it has happened before, in the begining of the century, people had same arguments against factories, and steam powered equipment. we all know how that ended

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It's not a case the lorries behind haven't got a driver, all the lorries have drivers. its just a form of cruise control. so the Driver of each lorry would be in full control of his lorry at junctions such as roundabouts and merging on to the motorway.

All this new system does is allow the lorries to connect to one another electronically. the Driver still steers the lorry. the only thing he is not doing while electronically connected is use the pedals. its a form of electronically connected cruise control between lorries. When two or more lorries are electronically connected via a link. The second lorry keeps pace with the lorry in front, if the lorry in front brakes the brakes on the second lorry also break at exactly the same time keeping a set distance between each lorry.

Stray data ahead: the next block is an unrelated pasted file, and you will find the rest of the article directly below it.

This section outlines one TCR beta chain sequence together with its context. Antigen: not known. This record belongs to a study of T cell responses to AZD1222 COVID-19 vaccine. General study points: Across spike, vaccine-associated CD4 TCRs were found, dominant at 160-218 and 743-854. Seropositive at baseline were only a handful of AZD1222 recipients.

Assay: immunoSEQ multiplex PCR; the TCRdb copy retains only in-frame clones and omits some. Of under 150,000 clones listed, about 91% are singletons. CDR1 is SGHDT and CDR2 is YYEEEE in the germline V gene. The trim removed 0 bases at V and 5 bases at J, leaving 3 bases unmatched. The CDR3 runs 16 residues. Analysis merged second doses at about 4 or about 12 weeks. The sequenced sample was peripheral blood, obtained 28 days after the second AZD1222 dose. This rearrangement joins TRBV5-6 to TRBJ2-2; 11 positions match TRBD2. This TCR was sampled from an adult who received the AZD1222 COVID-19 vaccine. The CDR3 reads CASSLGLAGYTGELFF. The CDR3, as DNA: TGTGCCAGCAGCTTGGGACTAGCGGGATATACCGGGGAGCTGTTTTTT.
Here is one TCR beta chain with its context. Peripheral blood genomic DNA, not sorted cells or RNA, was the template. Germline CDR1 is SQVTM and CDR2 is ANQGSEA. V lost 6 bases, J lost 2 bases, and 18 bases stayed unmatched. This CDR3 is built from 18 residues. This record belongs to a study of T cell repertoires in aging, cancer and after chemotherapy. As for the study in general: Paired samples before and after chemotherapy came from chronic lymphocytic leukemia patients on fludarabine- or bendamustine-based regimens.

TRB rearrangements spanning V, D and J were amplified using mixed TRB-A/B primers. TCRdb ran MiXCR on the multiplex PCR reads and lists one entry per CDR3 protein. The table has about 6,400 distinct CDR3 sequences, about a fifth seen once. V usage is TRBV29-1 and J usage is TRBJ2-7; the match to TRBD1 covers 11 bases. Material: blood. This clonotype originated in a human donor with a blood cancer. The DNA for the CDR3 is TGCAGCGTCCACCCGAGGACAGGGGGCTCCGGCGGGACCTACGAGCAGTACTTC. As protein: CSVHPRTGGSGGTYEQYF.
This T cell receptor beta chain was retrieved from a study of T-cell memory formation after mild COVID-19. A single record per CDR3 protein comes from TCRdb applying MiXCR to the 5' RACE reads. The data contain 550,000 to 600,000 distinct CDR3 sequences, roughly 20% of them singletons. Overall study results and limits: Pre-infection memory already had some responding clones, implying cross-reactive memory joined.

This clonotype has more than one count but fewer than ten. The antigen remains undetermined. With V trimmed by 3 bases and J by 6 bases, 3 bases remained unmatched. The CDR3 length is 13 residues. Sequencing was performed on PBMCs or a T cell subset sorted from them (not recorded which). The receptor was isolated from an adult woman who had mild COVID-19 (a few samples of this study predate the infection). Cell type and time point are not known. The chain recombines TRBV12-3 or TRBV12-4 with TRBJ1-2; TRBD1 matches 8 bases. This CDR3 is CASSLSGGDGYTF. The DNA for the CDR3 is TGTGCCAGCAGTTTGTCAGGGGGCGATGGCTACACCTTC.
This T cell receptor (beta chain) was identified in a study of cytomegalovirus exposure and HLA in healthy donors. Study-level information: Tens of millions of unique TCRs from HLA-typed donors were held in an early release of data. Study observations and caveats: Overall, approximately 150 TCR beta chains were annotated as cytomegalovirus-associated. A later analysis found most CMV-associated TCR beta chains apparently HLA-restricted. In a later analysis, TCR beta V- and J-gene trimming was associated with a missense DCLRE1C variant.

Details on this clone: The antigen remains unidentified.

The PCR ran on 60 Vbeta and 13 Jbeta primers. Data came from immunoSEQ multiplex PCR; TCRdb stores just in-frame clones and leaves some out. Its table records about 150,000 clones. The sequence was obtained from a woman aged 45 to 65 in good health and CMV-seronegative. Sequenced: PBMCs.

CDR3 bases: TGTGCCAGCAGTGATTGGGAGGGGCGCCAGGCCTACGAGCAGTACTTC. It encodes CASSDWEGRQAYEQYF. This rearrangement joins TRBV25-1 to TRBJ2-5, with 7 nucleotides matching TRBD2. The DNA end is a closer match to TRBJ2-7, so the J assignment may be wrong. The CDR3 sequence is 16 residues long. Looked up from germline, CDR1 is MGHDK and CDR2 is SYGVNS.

If for example lorry number three in the convoy reaches his motorway exit, he simply disengages the "link" (cruise control) and takes full control and proceeds to drive normally. however lorry number four now data links to lorry number two and takes the place of lorry number three. the gap closes to the set distance and all remaining lorries continue.

another example, a lorry joins the motorway and wants to connect to the convoy he gets on the CB-radio "rubber ducky", "rubber ducky" come in "rubber ducky" this is breaker one-9, both drivers open the electronic link, once the link is established breaker one-9's lorry is in cruise control at a set pace with rubber ducky. the driver still steers the lorry throughout. its only the acceleration and braking that's electronically controlled via the lorry in front.

That's a good explanation Steve and could be acceptable..until a microchip in the lead lorry decides to have a day off and do a sudden U turn and turn right when in the middle lane just as a car is passing, oh boy I think I will stick to the inside lane from now on.Oh..can't do that as there may be a driverless lorry up my tailpipe.

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It would make much safer to invest in driverless cargo trains.